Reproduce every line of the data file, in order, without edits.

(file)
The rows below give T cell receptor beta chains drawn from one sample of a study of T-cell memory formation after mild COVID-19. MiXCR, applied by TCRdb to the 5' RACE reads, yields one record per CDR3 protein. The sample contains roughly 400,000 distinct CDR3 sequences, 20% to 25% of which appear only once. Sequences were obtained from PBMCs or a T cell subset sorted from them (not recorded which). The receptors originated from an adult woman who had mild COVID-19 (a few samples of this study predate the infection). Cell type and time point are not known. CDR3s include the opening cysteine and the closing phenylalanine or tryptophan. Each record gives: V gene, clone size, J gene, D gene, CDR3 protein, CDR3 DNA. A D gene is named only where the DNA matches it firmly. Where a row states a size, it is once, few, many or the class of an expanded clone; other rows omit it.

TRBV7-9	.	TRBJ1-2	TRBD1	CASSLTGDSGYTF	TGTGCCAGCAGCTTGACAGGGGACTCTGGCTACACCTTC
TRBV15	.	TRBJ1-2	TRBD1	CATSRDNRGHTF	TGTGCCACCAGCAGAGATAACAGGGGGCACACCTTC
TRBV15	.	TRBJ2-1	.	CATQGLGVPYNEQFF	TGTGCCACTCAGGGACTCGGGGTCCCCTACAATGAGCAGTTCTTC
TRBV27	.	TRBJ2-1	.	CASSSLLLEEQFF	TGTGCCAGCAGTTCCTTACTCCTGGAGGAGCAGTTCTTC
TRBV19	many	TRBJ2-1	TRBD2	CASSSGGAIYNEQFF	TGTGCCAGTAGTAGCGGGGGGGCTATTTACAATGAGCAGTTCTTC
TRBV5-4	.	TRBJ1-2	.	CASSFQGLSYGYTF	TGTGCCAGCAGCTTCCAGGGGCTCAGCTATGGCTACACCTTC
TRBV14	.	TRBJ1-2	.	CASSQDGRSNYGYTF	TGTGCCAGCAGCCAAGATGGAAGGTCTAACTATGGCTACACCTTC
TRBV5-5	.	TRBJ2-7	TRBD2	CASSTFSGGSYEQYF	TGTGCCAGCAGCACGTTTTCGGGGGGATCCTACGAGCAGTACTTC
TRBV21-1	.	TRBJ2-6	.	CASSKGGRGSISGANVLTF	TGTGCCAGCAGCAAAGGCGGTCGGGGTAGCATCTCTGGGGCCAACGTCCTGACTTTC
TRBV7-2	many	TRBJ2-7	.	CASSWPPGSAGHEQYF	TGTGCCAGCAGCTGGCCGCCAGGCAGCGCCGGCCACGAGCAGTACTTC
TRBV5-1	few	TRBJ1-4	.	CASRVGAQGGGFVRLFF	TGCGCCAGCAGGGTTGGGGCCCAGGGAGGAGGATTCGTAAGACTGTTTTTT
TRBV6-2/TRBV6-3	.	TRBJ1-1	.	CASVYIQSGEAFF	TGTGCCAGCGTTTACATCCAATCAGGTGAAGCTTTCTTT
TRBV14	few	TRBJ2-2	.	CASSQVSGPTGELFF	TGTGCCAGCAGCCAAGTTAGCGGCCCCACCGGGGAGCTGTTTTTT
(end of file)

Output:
The rows below give T cell receptor beta chains drawn from one sample of a study of T-cell memory formation after mild COVID-19. MiXCR, applied by TCRdb to the 5' RACE reads, yields one record per CDR3 protein. The sample contains roughly 400,000 distinct CDR3 sequences, 20% to 25% of which appear only once. Sequences were obtained from PBMCs or a T cell subset sorted from them (not recorded which). The receptors originated from an adult woman who had mild COVID-19 (a few samples of this study predate the infection). Cell type and time point are not known. CDR3s include the opening cysteine and the closing phenylalanine or tryptophan. Each record gives: V gene, clone size, J gene, D gene, CDR3 protein, CDR3 DNA. A D gene is named only where the DNA matches it firmly. Where a row states a size, it is once, few, many or the class of an expanded clone; other rows omit it.

TRBV7-9	.	TRBJ1-2	TRBD1	CASSLTGDSGYTF	TGTGCCAGCAGCTTGACAGGGGACTCTGGCTACACCTTC
TRBV15	.	TRBJ1-2	TRBD1	CATSRDNRGHTF	TGTGCCACCAGCAGAGATAACAGGGGGCACACCTTC
TRBV15	.	TRBJ2-1	.	CATQGLGVPYNEQFF	TGTGCCACTCAGGGACTCGGGGTCCCCTACAATGAGCAGTTCTTC
TRBV27	.	TRBJ2-1	.	CASSSLLLEEQFF	TGTGCCAGCAGTTCCTTACTCCTGGAGGAGCAGTTCTTC
TRBV19	many	TRBJ2-1	TRBD2	CASSSGGAIYNEQFF	TGTGCCAGTAGTAGCGGGGGGGCTATTTACAATGAGCAGTTCTTC
TRBV5-4	.	TRBJ1-2	.	CASSFQGLSYGYTF	TGTGCCAGCAGCTTCCAGGGGCTCAGCTATGGCTACACCTTC
TRBV14	.	TRBJ1-2	.	CASSQDGRSNYGYTF	TGTGCCAGCAGCCAAGATGGAAGGTCTAACTATGGCTACACCTTC
TRBV5-5	.	TRBJ2-7	TRBD2	CASSTFSGGSYEQYF	TGTGCCAGCAGCACGTTTTCGGGGGGATCCTACGAGCAGTACTTC
TRBV21-1	.	TRBJ2-6	.	CASSKGGRGSISGANVLTF	TGTGCCAGCAGCAAAGGCGGTCGGGGTAGCATCTCTGGGGCCAACGTCCTGACTTTC
TRBV7-2	many	TRBJ2-7	.	CASSWPPGSAGHEQYF	TGTGCCAGCAGCTGGCCGCCAGGCAGCGCCGGCCACGAGCAGTACTTC
TRBV5-1	few	TRBJ1-4	.	CASRVGAQGGGFVRLFF	TGCGCCAGCAGGGTTGGGGCCCAGGGAGGAGGATTCGTAAGACTGTTTTTT
TRBV6-2/TRBV6-3	.	TRBJ1-1	.	CASVYIQSGEAFF	TGTGCCAGCGTTTACATCCAATCAGGTGAAGCTTTCTTT
TRBV14	few	TRBJ2-2	.	CASSQVSGPTGELFF	TGTGCCAGCAGCCAAGTTAGCGGCCCCACCGGGGAGCTGTTTTTT